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India seeks Israel missile deal; Hagel to meet Modi

NEW DELHI - The new Indian government under Narindra Modi’s leadership is moving the cabinet committee on security (CCS) to buy 262 Barak-I anti-ship missile systems and spares, costing nearly Rs. 1,000 crore, from Israel.


The purchase was cleared by defence acquisition council under former defence minister AK Antony last December.


Defence Ministry sources said the CCS note was moved this week for the purchase of the Barak missile from Israeli Aircraft Industries and Rafael Advanced Systems of Israel.


Both firms were probed by the CBI in 2006 for a Rs. 1,100 crore missile deal in 2000 under the previous NDA regime and were black-listed by the UPA regime.


However, the ban on purchase of Barak missiles was lifted by Antony after the Navy raised a hue and cry about protection of its warships from anti-ship missiles.


"India needs Barak missiles to arm its aircraft carriers and front-line warships against strike aircraft and anti-ship missiles. The Barak will be fitted on at least 14 Indian warships and the newly acquired Vikramaditya," said an official.


On the other hand the Obama administration will push for the stalled mega deals for M-777 ultra-light howitzers and Javelin anti-tank guided missiles (ATGMs) during US Defence Secretary Chuck Hagel's visit to India.


There will be talks on ways to further bolster the already expansive strategic partnership, ranging from sharing of intelligence and cooperation on counter-terrorism to joint combat exercises, but the cornerstone will remain the US offer to provide India with "ground-breaking" weapon technology on par with its closest allies.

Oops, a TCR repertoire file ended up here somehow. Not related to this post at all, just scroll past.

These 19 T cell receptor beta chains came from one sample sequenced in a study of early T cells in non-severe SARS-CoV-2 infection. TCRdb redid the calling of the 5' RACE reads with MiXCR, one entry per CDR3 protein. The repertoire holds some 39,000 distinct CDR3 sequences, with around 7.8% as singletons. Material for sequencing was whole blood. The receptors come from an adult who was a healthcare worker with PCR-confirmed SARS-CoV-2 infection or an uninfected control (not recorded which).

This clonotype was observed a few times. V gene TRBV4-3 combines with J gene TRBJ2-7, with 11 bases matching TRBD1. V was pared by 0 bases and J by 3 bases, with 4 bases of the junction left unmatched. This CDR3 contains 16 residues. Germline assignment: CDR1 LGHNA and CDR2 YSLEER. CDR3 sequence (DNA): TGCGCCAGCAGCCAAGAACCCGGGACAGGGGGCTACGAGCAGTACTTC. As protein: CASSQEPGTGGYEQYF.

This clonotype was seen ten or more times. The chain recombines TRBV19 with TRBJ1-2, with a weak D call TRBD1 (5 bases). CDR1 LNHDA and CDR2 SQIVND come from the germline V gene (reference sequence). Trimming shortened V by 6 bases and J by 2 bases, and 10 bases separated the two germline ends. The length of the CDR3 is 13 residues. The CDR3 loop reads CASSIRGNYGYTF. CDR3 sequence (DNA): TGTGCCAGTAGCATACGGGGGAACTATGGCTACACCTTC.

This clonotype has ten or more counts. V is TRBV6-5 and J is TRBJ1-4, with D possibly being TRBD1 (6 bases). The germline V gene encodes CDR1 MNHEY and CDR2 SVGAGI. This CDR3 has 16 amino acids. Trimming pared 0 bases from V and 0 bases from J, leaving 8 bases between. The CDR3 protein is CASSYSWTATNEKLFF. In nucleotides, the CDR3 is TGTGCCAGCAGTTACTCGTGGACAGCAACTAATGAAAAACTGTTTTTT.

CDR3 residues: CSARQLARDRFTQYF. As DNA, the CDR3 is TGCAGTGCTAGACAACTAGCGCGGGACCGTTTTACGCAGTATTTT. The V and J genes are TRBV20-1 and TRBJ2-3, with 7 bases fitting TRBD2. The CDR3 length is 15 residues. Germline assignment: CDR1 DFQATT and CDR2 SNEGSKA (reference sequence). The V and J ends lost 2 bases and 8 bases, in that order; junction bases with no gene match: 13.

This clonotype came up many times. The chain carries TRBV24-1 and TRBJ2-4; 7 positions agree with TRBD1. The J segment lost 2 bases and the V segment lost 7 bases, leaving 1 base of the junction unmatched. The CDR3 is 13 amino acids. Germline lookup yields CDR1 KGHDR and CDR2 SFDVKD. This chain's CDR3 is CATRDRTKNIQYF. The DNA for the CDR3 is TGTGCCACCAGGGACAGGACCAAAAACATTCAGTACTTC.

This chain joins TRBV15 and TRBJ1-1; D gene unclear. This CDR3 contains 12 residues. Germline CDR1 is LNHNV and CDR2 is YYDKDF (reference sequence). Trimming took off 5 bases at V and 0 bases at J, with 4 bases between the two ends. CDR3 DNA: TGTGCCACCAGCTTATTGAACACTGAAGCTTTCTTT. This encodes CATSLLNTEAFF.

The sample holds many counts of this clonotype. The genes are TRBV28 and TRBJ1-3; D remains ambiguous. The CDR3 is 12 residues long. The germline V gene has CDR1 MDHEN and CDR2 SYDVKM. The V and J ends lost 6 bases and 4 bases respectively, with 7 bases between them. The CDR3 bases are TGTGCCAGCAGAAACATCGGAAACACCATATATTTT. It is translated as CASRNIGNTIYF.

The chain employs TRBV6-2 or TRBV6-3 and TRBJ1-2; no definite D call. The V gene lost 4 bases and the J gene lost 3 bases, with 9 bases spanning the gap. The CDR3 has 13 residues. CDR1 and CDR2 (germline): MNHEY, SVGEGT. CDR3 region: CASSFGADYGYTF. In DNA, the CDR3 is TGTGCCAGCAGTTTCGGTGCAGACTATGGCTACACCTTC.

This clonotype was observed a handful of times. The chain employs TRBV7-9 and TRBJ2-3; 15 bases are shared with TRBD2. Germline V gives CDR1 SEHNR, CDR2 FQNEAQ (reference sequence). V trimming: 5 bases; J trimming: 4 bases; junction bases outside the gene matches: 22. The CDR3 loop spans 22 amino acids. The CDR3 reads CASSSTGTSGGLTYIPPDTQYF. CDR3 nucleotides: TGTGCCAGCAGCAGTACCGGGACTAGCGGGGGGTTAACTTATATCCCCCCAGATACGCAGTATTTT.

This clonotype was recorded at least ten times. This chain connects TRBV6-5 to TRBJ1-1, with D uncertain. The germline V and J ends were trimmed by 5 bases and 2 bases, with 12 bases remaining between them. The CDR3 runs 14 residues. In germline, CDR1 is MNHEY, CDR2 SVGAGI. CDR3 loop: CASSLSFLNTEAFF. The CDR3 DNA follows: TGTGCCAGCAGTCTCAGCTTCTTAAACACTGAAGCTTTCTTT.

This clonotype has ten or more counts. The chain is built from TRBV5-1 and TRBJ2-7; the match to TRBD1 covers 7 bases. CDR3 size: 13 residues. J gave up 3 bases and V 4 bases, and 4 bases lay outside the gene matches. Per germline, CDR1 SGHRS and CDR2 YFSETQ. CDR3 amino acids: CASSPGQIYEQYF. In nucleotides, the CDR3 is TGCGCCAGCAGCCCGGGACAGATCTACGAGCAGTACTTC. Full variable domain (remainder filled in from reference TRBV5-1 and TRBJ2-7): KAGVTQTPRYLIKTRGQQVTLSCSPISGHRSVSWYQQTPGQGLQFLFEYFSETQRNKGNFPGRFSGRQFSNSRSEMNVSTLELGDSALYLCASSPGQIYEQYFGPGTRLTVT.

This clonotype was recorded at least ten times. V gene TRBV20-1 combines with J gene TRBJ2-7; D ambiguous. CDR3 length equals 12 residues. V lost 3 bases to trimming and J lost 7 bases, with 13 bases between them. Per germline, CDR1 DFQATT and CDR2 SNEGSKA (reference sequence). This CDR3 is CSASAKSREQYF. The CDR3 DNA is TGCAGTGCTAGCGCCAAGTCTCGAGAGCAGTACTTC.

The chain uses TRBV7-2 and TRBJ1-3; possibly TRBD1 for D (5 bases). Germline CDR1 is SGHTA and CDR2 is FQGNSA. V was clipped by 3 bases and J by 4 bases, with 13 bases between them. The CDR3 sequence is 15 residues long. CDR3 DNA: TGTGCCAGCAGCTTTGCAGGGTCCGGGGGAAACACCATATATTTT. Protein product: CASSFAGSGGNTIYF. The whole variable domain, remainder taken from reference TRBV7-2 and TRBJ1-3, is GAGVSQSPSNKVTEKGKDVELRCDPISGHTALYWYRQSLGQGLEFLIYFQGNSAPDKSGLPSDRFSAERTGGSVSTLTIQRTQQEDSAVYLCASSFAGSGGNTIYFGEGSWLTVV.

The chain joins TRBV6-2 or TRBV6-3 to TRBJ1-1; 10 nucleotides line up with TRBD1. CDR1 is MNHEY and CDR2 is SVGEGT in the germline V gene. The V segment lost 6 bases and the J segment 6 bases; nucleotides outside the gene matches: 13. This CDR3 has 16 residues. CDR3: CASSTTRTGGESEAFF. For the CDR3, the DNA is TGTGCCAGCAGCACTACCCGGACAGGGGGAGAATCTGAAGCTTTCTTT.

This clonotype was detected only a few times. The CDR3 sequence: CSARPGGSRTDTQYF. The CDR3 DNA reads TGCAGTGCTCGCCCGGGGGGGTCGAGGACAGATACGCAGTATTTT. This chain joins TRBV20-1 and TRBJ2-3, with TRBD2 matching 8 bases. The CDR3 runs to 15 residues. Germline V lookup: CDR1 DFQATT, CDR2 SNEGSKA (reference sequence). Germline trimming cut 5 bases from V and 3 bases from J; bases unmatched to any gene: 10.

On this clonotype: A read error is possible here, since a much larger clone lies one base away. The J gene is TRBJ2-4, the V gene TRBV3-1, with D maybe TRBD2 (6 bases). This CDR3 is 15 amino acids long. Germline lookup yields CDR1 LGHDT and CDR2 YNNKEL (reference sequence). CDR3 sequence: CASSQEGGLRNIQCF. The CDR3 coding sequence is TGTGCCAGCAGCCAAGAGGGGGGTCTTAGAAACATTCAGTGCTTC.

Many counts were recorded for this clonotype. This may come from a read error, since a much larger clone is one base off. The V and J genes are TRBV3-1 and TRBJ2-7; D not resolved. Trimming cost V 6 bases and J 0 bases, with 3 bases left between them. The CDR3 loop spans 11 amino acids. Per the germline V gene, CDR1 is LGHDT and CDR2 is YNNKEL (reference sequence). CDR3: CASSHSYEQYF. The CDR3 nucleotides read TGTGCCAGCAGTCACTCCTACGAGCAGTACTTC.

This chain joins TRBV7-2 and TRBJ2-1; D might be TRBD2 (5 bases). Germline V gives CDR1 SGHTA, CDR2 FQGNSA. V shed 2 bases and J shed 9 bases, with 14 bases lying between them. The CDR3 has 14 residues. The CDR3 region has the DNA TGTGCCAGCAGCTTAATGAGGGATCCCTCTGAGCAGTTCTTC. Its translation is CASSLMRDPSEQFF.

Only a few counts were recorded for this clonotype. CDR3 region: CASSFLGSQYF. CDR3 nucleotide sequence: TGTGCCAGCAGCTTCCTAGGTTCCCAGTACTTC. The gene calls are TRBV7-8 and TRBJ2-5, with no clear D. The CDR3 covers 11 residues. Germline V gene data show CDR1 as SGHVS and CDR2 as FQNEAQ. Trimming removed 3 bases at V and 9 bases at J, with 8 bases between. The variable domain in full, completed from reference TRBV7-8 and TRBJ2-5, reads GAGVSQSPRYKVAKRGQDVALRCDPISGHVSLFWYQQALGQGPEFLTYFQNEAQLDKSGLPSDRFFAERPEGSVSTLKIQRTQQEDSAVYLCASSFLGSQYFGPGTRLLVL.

Having bagged defence deals worth over US $10 billion over the last decade, the US is obviously hungry for more. Of the different co-development and co-production offers, ranging from helicopters to UAVs (unmanned aerial vehicles), Washington is hard-selling the one for next-generation of Javelin ATGMs the most, said sources.


But no defence deal will actually be inked during the visit of Hagel, who is slated to meet Prime Minister Narendra Modi, Defence Minister Arun Jaitley, External Affairs Minister Sushma Swaraj, NSA Ajit Doval and Chairman of the Chiefs of Staff Committee, Air Chief Marshal Arup Raha on Friday.


Interestingly, Hagel is being accompanied by a top-level delegation which includes Assistant Secretary of State for Political-Military Affairs Puneet Talwar and under Secretary of Defence Acquisition, Technology and Logistics Frank Kendall.


While the US $2.5 billion deals for 22 Apache attack and 15 Chinook heavy-lift helicopters are virtually finalised now, India is not too interested in buying the second-hand MRAP (mine-resistant ambush protected) vehicles the US had deployed in Afghanistan and will not be taking them home after its pull-back from the war-ravaged country later this year.


What the US is really keen on is the Javelin ATGM, which is facing stiff competition from the Israeli 'Spike' tank-killing missile.


Under the over Rs 15,000 crore project to equip Indian Army's all 382 infantry battalions with such man-portable missiles, there will be an initial direct acquisition, followed by technology transfer to defence PSU Bharat Dynamics for large-scale indigenous manufacture.


Similarly, Washington is keen to resurrect the long-pending US $885 million deal for 145 ultra-light M-777 howitzers, which has hit a dead-end due to high costs and "non-compliant" offsets package.


The air-mobile howitzers were meant to equip the new XVII Mountain Strike Corps (90,000 troops) being raised by the army to gain "quick reaction force capabilities" against China.


 

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